Things must change

The concept of music talent reality shows go beyond just placing content on television. The dynamics are to unearth talent via the auditions, give them some training in order to polish them for television via the weekly competitions and essentially, to ensure that the winners and some of the brilliant contestants get good placement in the music industry.

Over the years, it seemed TV3 was only interested in building content for television and amassing sponsorship for the show but was not really interested in the careers of winners and contestants.

After one edition ended, all hands get on deck to prep the next one. What happened to the winner after the show was just up to that winner.

The first ever music talent reality shows in the world, UK’s Pop Idol and American Idol had the fundamentals and dynamics right. The originators of these shows, Simon Cowell and Simon Fuller envisaged more than just a project for television as they created record labels attached to these shows that took care of the recording, production, marketing and promotion of the works of respective winners and talented contestants for these shows.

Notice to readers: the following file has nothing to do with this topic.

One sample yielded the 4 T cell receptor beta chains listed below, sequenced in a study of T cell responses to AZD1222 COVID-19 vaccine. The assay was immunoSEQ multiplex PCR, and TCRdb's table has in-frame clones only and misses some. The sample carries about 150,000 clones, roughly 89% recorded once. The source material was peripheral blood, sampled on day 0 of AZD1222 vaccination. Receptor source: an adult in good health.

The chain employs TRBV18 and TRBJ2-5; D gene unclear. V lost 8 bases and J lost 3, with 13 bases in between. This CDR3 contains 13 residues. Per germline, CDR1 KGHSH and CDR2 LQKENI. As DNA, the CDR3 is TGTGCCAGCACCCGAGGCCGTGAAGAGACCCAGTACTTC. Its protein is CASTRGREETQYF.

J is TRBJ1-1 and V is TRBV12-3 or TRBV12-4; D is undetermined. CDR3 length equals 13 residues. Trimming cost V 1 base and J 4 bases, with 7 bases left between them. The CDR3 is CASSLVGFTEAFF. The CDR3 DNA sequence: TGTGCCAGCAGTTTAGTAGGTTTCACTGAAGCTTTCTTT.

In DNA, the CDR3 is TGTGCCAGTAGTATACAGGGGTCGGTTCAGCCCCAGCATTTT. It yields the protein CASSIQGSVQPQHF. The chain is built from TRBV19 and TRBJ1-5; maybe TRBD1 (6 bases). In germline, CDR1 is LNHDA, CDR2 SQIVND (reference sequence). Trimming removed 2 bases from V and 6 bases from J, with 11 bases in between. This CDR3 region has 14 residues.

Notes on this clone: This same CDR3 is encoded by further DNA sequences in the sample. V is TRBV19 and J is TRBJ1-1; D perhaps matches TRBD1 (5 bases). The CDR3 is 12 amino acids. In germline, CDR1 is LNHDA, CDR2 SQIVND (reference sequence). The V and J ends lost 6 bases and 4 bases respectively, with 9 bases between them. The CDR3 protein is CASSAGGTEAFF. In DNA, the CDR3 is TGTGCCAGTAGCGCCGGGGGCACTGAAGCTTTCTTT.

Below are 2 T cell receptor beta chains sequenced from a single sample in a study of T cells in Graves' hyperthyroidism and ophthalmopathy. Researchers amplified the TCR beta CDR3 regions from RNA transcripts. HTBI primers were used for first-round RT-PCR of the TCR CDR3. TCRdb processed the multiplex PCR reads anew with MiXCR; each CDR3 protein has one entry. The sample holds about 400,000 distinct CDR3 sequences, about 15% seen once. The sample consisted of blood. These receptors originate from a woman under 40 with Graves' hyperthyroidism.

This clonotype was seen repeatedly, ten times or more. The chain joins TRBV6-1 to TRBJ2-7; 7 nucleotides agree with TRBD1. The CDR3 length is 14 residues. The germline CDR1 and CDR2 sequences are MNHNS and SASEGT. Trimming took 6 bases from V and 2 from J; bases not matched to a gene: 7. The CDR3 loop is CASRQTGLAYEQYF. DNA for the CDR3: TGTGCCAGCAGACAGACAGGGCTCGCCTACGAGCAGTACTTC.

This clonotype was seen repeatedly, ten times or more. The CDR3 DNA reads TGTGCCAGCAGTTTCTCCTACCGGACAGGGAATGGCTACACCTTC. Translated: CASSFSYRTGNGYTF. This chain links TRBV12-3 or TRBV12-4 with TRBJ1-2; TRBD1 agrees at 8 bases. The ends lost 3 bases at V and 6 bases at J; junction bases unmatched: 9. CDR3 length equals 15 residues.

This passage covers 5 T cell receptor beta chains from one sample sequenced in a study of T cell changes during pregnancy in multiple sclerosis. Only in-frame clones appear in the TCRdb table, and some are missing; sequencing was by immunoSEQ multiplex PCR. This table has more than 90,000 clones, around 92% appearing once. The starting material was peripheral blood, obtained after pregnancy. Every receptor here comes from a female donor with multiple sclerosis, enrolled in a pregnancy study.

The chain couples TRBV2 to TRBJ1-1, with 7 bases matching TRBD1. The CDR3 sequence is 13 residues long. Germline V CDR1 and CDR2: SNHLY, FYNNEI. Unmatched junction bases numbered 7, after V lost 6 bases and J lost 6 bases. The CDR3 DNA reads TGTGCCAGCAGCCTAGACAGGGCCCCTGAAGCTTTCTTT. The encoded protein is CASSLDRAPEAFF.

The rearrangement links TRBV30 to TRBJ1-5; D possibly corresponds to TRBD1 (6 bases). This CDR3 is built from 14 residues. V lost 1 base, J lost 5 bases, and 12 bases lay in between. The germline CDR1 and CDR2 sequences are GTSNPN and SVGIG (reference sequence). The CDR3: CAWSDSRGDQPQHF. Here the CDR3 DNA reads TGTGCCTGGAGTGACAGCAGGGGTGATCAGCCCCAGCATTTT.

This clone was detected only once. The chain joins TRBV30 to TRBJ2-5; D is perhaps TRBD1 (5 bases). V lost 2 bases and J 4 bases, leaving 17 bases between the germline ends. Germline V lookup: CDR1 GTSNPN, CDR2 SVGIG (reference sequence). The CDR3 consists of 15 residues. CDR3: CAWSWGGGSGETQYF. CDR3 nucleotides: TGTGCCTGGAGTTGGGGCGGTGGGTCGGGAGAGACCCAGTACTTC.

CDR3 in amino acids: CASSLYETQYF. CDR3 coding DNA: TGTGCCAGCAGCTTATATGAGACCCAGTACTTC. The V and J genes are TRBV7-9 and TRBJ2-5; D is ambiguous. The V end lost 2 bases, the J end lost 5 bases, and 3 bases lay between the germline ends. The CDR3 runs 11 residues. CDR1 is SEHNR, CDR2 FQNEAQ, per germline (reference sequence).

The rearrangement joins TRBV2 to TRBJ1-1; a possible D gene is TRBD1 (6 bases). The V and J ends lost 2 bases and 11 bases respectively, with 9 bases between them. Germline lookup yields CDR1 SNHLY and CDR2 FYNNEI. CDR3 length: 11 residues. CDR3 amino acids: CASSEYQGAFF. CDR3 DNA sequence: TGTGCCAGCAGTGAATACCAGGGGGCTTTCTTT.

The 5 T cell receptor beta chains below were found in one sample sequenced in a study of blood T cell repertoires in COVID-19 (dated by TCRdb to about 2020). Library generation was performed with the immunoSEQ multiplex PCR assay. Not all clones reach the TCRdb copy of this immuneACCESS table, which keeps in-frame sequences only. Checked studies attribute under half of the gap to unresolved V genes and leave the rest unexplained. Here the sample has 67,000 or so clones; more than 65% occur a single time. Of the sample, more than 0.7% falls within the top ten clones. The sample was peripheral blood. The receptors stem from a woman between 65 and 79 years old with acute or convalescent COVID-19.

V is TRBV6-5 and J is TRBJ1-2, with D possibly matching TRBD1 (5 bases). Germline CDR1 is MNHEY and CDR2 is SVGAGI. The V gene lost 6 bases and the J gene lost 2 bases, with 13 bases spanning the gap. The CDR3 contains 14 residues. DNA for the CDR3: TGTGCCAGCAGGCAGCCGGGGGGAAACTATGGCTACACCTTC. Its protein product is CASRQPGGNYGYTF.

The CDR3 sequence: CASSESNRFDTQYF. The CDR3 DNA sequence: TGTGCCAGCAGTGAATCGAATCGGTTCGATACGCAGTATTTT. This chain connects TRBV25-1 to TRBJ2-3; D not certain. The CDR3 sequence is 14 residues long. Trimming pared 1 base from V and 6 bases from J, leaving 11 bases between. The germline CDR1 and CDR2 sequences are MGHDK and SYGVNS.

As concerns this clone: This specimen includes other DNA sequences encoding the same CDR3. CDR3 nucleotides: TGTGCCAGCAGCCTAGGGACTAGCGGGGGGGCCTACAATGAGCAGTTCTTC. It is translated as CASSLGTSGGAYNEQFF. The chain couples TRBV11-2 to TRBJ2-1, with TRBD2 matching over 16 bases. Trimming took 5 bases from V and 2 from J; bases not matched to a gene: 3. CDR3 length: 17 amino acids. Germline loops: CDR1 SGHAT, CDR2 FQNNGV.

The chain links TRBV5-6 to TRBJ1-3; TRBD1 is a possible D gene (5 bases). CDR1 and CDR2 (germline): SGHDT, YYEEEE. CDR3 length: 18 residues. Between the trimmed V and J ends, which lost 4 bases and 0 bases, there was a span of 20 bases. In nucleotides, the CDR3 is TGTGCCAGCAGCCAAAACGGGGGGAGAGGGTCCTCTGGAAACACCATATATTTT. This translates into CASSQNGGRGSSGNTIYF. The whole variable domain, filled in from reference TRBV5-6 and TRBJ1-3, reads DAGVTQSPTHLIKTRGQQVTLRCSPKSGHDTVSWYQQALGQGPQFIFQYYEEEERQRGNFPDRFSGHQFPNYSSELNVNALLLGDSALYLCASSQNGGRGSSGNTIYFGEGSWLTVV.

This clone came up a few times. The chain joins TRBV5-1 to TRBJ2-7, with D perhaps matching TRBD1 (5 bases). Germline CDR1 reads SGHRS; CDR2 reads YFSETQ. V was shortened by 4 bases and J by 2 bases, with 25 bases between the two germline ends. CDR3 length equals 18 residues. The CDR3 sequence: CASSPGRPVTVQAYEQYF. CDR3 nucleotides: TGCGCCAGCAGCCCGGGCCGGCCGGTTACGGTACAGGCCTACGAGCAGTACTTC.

They introduced these talents onto mainstream and also provided stables for them to aid them maneuver the harsh realities of the music business.

For such shows that do not have labels to handle the winners and contestants, it is imperative that the organizers link up with effective record labels that would see to the careers of these guys.

When winners are handed over to record labels, it is the responsibility of the organizers to have an oversight over the progress and welfare of the talent, to ensure that the winners get good grounding in the industry, even before plans are hatched for the next edition.

TV3 Mentor created more problems for the industry than helping it. It unearthed a lot of talent in the course of seven years, gave them popularity and a sense of conviction.

After the event, many of these guys, without any form of support from the industry and the organizers, struggled to keep up. They were popular but were back to wherever they started from.

Some were under pressure to cope with their popularity, so they had to engage in all manner of stuff to at least, have a lifestyle that matched their status.

It is good that the show is coming back but under the aegis of Media General, things ought to change for the better.

You may also like